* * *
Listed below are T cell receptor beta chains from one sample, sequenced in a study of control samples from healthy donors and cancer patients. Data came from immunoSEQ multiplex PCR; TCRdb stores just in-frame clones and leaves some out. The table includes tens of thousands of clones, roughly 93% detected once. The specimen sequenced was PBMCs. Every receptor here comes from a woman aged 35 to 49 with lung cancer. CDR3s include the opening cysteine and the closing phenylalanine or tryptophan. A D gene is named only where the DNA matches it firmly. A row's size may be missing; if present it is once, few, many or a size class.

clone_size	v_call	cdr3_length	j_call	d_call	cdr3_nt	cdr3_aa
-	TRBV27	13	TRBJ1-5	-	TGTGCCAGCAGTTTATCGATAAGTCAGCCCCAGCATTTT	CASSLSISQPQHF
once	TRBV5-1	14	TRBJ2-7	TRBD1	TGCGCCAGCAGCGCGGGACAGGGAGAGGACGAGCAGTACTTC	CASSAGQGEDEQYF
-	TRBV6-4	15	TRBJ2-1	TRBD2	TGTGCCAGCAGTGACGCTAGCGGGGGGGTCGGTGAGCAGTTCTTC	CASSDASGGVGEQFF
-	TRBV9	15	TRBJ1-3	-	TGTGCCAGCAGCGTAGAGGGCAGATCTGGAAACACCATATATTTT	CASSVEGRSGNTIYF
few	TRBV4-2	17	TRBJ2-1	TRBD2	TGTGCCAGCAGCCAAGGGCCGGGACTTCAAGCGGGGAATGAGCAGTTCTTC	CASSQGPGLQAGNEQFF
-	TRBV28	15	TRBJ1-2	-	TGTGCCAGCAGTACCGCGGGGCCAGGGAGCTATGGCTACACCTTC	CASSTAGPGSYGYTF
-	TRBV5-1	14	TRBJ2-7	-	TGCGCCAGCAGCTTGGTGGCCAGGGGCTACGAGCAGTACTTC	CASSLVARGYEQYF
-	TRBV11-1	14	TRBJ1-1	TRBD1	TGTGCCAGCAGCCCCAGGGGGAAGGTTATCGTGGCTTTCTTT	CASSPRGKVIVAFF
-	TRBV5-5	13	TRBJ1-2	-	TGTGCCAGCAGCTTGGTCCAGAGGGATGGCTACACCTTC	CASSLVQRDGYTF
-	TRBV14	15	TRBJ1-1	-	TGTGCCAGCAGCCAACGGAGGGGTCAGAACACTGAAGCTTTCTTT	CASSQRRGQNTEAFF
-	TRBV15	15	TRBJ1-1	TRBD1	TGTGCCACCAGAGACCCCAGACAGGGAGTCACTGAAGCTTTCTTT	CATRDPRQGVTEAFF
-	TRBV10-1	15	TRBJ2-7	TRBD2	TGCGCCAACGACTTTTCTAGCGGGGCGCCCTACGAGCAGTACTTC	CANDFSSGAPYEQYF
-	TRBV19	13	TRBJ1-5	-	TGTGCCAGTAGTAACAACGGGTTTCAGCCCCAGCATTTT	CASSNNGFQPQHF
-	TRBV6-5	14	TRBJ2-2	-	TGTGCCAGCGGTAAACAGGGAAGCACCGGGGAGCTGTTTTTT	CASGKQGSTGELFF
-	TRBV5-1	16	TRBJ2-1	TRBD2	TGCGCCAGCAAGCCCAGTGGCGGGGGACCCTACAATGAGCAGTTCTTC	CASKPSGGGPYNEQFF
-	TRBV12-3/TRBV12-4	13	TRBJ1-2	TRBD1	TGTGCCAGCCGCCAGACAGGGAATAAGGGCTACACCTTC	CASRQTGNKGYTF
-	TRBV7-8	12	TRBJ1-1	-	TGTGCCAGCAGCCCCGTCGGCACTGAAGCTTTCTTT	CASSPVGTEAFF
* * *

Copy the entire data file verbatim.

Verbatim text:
Listed below are T cell receptor beta chains from one sample, sequenced in a study of control samples from healthy donors and cancer patients. Data came from immunoSEQ multiplex PCR; TCRdb stores just in-frame clones and leaves some out. The table includes tens of thousands of clones, roughly 93% detected once. The specimen sequenced was PBMCs. Every receptor here comes from a woman aged 35 to 49 with lung cancer. CDR3s include the opening cysteine and the closing phenylalanine or tryptophan. A D gene is named only where the DNA matches it firmly. A row's size may be missing; if present it is once, few, many or a size class.

clone_size	v_call	cdr3_length	j_call	d_call	cdr3_nt	cdr3_aa
-	TRBV27	13	TRBJ1-5	-	TGTGCCAGCAGTTTATCGATAAGTCAGCCCCAGCATTTT	CASSLSISQPQHF
once	TRBV5-1	14	TRBJ2-7	TRBD1	TGCGCCAGCAGCGCGGGACAGGGAGAGGACGAGCAGTACTTC	CASSAGQGEDEQYF
-	TRBV6-4	15	TRBJ2-1	TRBD2	TGTGCCAGCAGTGACGCTAGCGGGGGGGTCGGTGAGCAGTTCTTC	CASSDASGGVGEQFF
-	TRBV9	15	TRBJ1-3	-	TGTGCCAGCAGCGTAGAGGGCAGATCTGGAAACACCATATATTTT	CASSVEGRSGNTIYF
few	TRBV4-2	17	TRBJ2-1	TRBD2	TGTGCCAGCAGCCAAGGGCCGGGACTTCAAGCGGGGAATGAGCAGTTCTTC	CASSQGPGLQAGNEQFF
-	TRBV28	15	TRBJ1-2	-	TGTGCCAGCAGTACCGCGGGGCCAGGGAGCTATGGCTACACCTTC	CASSTAGPGSYGYTF
-	TRBV5-1	14	TRBJ2-7	-	TGCGCCAGCAGCTTGGTGGCCAGGGGCTACGAGCAGTACTTC	CASSLVARGYEQYF
-	TRBV11-1	14	TRBJ1-1	TRBD1	TGTGCCAGCAGCCCCAGGGGGAAGGTTATCGTGGCTTTCTTT	CASSPRGKVIVAFF
-	TRBV5-5	13	TRBJ1-2	-	TGTGCCAGCAGCTTGGTCCAGAGGGATGGCTACACCTTC	CASSLVQRDGYTF
-	TRBV14	15	TRBJ1-1	-	TGTGCCAGCAGCCAACGGAGGGGTCAGAACACTGAAGCTTTCTTT	CASSQRRGQNTEAFF
-	TRBV15	15	TRBJ1-1	TRBD1	TGTGCCACCAGAGACCCCAGACAGGGAGTCACTGAAGCTTTCTTT	CATRDPRQGVTEAFF
-	TRBV10-1	15	TRBJ2-7	TRBD2	TGCGCCAACGACTTTTCTAGCGGGGCGCCCTACGAGCAGTACTTC	CANDFSSGAPYEQYF
-	TRBV19	13	TRBJ1-5	-	TGTGCCAGTAGTAACAACGGGTTTCAGCCCCAGCATTTT	CASSNNGFQPQHF
-	TRBV6-5	14	TRBJ2-2	-	TGTGCCAGCGGTAAACAGGGAAGCACCGGGGAGCTGTTTTTT	CASGKQGSTGELFF
-	TRBV5-1	16	TRBJ2-1	TRBD2	TGCGCCAGCAAGCCCAGTGGCGGGGGACCCTACAATGAGCAGTTCTTC	CASKPSGGGPYNEQFF
-	TRBV12-3/TRBV12-4	13	TRBJ1-2	TRBD1	TGTGCCAGCCGCCAGACAGGGAATAAGGGCTACACCTTC	CASRQTGNKGYTF
-	TRBV7-8	12	TRBJ1-1	-	TGTGCCAGCAGCCCCGTCGGCACTGAAGCTTTCTTT	CASSPVGTEAFF